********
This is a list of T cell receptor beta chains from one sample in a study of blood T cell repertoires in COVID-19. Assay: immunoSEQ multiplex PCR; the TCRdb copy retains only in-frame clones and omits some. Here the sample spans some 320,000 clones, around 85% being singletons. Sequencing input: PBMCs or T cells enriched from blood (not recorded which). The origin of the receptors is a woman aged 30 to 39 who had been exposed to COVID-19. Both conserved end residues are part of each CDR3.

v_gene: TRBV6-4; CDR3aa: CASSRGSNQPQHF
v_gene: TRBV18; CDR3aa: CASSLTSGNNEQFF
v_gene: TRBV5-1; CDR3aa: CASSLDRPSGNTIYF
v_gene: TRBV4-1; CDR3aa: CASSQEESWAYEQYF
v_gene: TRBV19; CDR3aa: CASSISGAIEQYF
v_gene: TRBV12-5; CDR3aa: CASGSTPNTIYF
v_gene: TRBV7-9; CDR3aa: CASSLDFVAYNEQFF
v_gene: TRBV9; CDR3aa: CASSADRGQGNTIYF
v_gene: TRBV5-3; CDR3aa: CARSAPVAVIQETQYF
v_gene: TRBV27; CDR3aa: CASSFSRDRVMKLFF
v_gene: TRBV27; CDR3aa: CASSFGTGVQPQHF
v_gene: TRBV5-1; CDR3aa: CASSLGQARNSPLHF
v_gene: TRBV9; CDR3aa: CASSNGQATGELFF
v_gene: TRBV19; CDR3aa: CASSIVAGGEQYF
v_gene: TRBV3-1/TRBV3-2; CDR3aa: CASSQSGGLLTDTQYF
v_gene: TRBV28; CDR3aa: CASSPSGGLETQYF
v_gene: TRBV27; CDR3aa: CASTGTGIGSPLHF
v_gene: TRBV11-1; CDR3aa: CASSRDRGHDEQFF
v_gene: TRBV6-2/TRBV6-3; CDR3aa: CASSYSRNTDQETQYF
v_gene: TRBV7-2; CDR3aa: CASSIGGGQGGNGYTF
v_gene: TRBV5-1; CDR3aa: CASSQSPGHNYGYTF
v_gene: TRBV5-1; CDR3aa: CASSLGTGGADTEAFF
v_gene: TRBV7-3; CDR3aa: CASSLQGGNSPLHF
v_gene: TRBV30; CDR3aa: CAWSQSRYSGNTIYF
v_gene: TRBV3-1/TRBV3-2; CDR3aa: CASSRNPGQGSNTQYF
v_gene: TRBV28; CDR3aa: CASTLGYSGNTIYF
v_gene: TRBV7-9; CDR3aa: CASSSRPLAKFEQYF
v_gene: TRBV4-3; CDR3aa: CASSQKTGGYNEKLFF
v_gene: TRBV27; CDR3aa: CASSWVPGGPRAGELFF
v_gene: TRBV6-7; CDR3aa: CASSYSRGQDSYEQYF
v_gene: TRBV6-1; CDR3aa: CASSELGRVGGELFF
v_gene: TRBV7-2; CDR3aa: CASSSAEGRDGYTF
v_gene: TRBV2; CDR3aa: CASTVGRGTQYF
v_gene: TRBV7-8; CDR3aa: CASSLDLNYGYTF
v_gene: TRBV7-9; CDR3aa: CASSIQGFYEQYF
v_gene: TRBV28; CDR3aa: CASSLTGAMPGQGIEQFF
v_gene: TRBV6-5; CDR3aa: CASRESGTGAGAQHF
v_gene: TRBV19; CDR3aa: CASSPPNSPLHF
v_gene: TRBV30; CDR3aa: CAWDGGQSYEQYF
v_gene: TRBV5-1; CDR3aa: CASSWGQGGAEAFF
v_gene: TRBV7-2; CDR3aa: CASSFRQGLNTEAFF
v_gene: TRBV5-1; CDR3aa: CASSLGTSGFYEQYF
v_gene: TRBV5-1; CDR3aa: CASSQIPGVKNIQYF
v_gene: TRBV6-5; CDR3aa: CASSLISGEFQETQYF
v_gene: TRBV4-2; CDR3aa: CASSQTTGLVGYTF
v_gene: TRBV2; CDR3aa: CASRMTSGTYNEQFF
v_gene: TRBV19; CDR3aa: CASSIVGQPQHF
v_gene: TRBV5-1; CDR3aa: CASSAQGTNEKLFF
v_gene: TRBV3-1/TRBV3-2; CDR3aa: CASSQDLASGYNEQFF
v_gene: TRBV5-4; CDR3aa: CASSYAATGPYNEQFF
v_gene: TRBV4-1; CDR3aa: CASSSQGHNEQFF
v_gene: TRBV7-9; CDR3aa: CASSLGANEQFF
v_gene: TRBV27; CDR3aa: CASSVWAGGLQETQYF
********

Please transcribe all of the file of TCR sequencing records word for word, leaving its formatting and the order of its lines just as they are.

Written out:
This is a list of T cell receptor beta chains from one sample in a study of blood T cell repertoires in COVID-19. Assay: immunoSEQ multiplex PCR; the TCRdb copy retains only in-frame clones and omits some. Here the sample spans some 320,000 clones, around 85% being singletons. Sequencing input: PBMCs or T cells enriched from blood (not recorded which). The origin of the receptors is a woman aged 30 to 39 who had been exposed to COVID-19. Both conserved end residues are part of each CDR3.

v_gene: TRBV6-4; CDR3aa: CASSRGSNQPQHF
v_gene: TRBV18; CDR3aa: CASSLTSGNNEQFF
v_gene: TRBV5-1; CDR3aa: CASSLDRPSGNTIYF
v_gene: TRBV4-1; CDR3aa: CASSQEESWAYEQYF
v_gene: TRBV19; CDR3aa: CASSISGAIEQYF
v_gene: TRBV12-5; CDR3aa: CASGSTPNTIYF
v_gene: TRBV7-9; CDR3aa: CASSLDFVAYNEQFF
v_gene: TRBV9; CDR3aa: CASSADRGQGNTIYF
v_gene: TRBV5-3; CDR3aa: CARSAPVAVIQETQYF
v_gene: TRBV27; CDR3aa: CASSFSRDRVMKLFF
v_gene: TRBV27; CDR3aa: CASSFGTGVQPQHF
v_gene: TRBV5-1; CDR3aa: CASSLGQARNSPLHF
v_gene: TRBV9; CDR3aa: CASSNGQATGELFF
v_gene: TRBV19; CDR3aa: CASSIVAGGEQYF
v_gene: TRBV3-1/TRBV3-2; CDR3aa: CASSQSGGLLTDTQYF
v_gene: TRBV28; CDR3aa: CASSPSGGLETQYF
v_gene: TRBV27; CDR3aa: CASTGTGIGSPLHF
v_gene: TRBV11-1; CDR3aa: CASSRDRGHDEQFF
v_gene: TRBV6-2/TRBV6-3; CDR3aa: CASSYSRNTDQETQYF
v_gene: TRBV7-2; CDR3aa: CASSIGGGQGGNGYTF
v_gene: TRBV5-1; CDR3aa: CASSQSPGHNYGYTF
v_gene: TRBV5-1; CDR3aa: CASSLGTGGADTEAFF
v_gene: TRBV7-3; CDR3aa: CASSLQGGNSPLHF
v_gene: TRBV30; CDR3aa: CAWSQSRYSGNTIYF
v_gene: TRBV3-1/TRBV3-2; CDR3aa: CASSRNPGQGSNTQYF
v_gene: TRBV28; CDR3aa: CASTLGYSGNTIYF
v_gene: TRBV7-9; CDR3aa: CASSSRPLAKFEQYF
v_gene: TRBV4-3; CDR3aa: CASSQKTGGYNEKLFF
v_gene: TRBV27; CDR3aa: CASSWVPGGPRAGELFF
v_gene: TRBV6-7; CDR3aa: CASSYSRGQDSYEQYF
v_gene: TRBV6-1; CDR3aa: CASSELGRVGGELFF
v_gene: TRBV7-2; CDR3aa: CASSSAEGRDGYTF
v_gene: TRBV2; CDR3aa: CASTVGRGTQYF
v_gene: TRBV7-8; CDR3aa: CASSLDLNYGYTF
v_gene: TRBV7-9; CDR3aa: CASSIQGFYEQYF
v_gene: TRBV28; CDR3aa: CASSLTGAMPGQGIEQFF
v_gene: TRBV6-5; CDR3aa: CASRESGTGAGAQHF
v_gene: TRBV19; CDR3aa: CASSPPNSPLHF
v_gene: TRBV30; CDR3aa: CAWDGGQSYEQYF
v_gene: TRBV5-1; CDR3aa: CASSWGQGGAEAFF
v_gene: TRBV7-2; CDR3aa: CASSFRQGLNTEAFF
v_gene: TRBV5-1; CDR3aa: CASSLGTSGFYEQYF
v_gene: TRBV5-1; CDR3aa: CASSQIPGVKNIQYF
v_gene: TRBV6-5; CDR3aa: CASSLISGEFQETQYF
v_gene: TRBV4-2; CDR3aa: CASSQTTGLVGYTF
v_gene: TRBV2; CDR3aa: CASRMTSGTYNEQFF
v_gene: TRBV19; CDR3aa: CASSIVGQPQHF
v_gene: TRBV5-1; CDR3aa: CASSAQGTNEKLFF
v_gene: TRBV3-1/TRBV3-2; CDR3aa: CASSQDLASGYNEQFF
v_gene: TRBV5-4; CDR3aa: CASSYAATGPYNEQFF
v_gene: TRBV4-1; CDR3aa: CASSSQGHNEQFF
v_gene: TRBV7-9; CDR3aa: CASSLGANEQFF
v_gene: TRBV27; CDR3aa: CASSVWAGGLQETQYF